We will be consulting with our friends and partners around the world about how we can send a very strong message that this kind of action, which violates international norms, must be ended, and other areas where we can cooperate more closely in order to send a strong message to Iran and further isolate it from the international community will also be considered.

Iran has steadfastly denied the accusations, describing the foiled plot as “evil.” “These attitudes, which are based on the age-old and hostile policies of the American-Zionist axis, are a ridiculous show in line with a scenario that aims to divide and that emanates from enemies of the region,” Iranian Foreign Ministry spokesman Ramin Mehmanparast charged in comments reported late yesterday by the state-run Press TV news channel.

Likewise, Mohammad Khazaee, Iran’s ambassador to the United Nations, asserted that the allegations are a U.S. ploy to “divert attention from the current economic and social problems at home.”

Meanwhile, the U.S. government has issued a warning to Americans planning to travel abroad. Holder announced that Iran would be held responsible for any terrorist action tied to the plot, but warned Americans that there was a possibility for “anti-U.S. actions” to take effect following the plot’s disruption.

The Saudi government has also responded to the plot revelations. Saudi Arabia’s Prince Turki Al-Faisal declared yesterday:

To devise a plan to assassinate a representative of a country in a third country and to use drug barons and other such characters in order to achieve that aim is beyond description.

The burden of proof and the amount of evidence on the case is overwhelming and clearly shows official Iranian responsibility for it. This is unacceptable and something that, in the authorities in Iran, somebody will have to pay a price.

A statement posted on the website of the Saudi embassy in Washington, D.C. on October 11 read:

The Royal Embassy of Saudi Arabia would like to express its appreciation to the responsible agencies of the United States government for preventing a criminal act from taking place. The attempted plot is a despicable violation of international norms, standards and conventions and is not in accord with the principles of humanity.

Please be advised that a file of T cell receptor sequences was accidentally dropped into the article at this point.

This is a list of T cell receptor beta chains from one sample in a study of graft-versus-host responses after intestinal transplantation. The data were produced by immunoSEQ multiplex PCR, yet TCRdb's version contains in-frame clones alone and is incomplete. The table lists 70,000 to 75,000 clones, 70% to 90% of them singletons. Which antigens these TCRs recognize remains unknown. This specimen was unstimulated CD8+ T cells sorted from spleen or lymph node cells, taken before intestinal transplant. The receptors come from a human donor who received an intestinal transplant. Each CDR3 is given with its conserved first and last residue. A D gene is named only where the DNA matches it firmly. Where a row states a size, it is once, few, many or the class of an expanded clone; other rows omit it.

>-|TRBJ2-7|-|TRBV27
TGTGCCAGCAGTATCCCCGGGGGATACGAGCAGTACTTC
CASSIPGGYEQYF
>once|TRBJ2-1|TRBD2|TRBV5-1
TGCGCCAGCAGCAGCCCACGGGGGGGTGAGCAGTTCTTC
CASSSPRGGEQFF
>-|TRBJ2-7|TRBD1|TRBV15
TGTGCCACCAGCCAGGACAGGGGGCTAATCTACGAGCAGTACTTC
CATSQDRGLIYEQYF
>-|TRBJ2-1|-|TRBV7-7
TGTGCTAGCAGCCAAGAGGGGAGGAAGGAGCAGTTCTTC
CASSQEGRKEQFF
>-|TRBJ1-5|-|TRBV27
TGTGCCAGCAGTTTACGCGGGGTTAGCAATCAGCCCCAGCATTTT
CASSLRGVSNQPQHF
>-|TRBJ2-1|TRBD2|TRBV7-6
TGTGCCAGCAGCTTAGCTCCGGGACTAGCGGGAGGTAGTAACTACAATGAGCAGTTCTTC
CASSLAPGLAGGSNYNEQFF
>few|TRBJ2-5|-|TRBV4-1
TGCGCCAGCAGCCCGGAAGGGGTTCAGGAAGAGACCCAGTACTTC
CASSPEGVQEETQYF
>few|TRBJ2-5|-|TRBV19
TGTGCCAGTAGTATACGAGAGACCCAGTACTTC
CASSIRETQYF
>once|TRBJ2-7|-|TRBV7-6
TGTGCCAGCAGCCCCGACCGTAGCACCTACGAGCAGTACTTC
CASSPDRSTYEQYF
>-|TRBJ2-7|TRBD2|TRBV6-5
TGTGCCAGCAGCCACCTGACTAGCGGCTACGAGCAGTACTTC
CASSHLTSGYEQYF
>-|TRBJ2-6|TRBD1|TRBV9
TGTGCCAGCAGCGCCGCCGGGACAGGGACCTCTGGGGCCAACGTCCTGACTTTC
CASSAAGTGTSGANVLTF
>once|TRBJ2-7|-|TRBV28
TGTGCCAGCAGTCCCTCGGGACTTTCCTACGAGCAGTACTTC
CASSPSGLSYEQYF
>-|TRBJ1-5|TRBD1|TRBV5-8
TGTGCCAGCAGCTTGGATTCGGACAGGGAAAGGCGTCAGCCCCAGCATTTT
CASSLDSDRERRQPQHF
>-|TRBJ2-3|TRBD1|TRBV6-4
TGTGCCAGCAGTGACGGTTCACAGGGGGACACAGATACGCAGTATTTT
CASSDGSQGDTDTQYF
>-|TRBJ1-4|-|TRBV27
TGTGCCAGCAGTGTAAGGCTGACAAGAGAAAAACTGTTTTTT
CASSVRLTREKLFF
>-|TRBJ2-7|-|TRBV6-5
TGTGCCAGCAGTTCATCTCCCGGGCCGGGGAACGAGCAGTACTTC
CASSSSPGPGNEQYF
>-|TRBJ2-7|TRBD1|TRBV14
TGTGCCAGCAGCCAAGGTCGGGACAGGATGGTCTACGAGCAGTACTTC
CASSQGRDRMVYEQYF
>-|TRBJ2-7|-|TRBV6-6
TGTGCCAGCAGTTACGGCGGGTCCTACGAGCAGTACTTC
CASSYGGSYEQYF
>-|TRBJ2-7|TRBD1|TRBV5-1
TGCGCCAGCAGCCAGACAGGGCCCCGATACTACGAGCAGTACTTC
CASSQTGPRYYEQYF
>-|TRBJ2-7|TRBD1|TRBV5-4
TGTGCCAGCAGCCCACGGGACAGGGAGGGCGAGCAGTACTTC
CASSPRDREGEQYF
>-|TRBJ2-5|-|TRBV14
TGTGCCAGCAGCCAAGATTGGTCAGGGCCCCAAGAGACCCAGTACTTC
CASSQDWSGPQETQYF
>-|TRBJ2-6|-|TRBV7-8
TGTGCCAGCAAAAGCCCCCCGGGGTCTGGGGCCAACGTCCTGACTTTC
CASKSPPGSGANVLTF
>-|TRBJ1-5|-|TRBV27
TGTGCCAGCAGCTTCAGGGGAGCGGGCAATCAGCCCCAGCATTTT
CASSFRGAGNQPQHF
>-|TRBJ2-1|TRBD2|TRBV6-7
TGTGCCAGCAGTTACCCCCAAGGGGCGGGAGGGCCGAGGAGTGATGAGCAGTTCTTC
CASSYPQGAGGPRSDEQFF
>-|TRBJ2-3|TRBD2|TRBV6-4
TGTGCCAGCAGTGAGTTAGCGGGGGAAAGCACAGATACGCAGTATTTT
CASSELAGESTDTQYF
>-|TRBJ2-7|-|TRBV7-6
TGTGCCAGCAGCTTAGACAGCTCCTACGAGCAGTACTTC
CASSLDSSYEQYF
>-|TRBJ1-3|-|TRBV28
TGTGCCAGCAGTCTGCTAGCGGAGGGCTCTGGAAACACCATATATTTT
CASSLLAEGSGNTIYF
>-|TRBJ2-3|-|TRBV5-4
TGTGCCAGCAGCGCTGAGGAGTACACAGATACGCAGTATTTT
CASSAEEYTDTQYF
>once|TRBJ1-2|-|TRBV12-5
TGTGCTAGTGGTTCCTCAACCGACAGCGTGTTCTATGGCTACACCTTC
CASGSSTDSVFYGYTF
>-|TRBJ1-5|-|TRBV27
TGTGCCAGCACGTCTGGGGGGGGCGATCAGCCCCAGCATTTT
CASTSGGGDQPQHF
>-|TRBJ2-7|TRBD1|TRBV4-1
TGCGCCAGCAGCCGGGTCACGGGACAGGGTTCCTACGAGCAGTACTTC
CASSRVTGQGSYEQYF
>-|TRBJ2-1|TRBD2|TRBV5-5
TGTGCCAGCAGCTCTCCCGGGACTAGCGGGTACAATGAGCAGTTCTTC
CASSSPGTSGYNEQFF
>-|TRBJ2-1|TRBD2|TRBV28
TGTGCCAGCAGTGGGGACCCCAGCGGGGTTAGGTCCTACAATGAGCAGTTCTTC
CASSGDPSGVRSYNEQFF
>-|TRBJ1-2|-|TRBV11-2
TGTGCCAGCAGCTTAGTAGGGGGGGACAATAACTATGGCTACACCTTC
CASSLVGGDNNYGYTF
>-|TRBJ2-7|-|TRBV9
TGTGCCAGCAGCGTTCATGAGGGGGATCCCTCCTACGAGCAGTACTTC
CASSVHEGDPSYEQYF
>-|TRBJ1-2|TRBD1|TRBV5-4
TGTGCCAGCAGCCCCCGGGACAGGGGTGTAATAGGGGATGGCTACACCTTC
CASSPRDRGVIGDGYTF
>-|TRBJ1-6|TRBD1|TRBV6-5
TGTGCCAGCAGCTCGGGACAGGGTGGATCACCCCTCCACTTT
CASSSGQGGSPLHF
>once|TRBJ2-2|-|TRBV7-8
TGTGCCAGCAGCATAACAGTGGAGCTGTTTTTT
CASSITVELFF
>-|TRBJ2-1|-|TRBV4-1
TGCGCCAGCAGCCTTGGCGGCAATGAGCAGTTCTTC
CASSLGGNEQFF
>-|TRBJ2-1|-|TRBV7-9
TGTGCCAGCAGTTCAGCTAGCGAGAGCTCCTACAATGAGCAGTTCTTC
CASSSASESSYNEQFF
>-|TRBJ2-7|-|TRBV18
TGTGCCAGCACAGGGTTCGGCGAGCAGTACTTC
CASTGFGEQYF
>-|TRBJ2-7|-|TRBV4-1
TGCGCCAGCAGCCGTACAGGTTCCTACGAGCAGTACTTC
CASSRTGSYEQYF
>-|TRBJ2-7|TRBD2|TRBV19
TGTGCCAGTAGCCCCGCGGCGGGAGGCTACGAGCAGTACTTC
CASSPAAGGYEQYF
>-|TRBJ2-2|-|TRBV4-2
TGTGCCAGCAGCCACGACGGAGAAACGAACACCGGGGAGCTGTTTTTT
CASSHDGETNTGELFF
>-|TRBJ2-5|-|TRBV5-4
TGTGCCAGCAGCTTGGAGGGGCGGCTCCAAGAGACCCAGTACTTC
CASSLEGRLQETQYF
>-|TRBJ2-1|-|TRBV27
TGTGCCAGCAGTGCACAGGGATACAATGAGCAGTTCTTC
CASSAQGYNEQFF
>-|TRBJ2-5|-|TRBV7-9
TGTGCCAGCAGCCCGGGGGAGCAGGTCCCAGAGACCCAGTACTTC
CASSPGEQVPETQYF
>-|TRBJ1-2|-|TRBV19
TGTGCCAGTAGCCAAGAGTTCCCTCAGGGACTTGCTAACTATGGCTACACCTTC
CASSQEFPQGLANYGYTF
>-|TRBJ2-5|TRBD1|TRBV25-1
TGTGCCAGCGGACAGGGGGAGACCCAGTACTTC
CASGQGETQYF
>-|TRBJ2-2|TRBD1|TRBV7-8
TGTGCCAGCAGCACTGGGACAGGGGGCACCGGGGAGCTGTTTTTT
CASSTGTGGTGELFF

Some analysts wonder just what impact the exposed plot will have on already tense U.S. relations with Iran, as members of Congress very quickly condemned the Islamic republic over the plot.

Rep. Michael McCaul (R-Texas) contended that if it were in fact proven that the plot was sponsored by the Iranian government, “this would constitute an act of war not only against the Saudis and Israelis but against the United States as well.”

Similarly, Rep. Peter King (R-New York) declared, “Iran’s assassination of a foreign diplomat in our country would have violated both U.S. and international law, and represented an act of war.”

Also echoing these sentiments was Rep. Ted Poe (R-Texas).

On the other hand, several senior Defense Department officials warned that the United States should not use this plot as “a trip wire for military action in Iran.” One official stressed, “No one should read into this ... a pretense for any type of military response.” Instead, the Pentagon is viewing the plot as a criminal act, which is being handled by the Department of Justice accordingly.

Congressman Ron Paul's website observed, however, that the “propaganda machine has already started to spin this one.”

The Obama administration has already vowed to “unite the world” against Tehran. Focusing on claims made by the Obama administration that Iran is in violation of international law for its plot to kill the Saudi ambassador, observes wryly, “If plotting to kill another country's government officials is the bar for becoming a ‘state sponsor of terrorism,’ I have another government to add to the list.”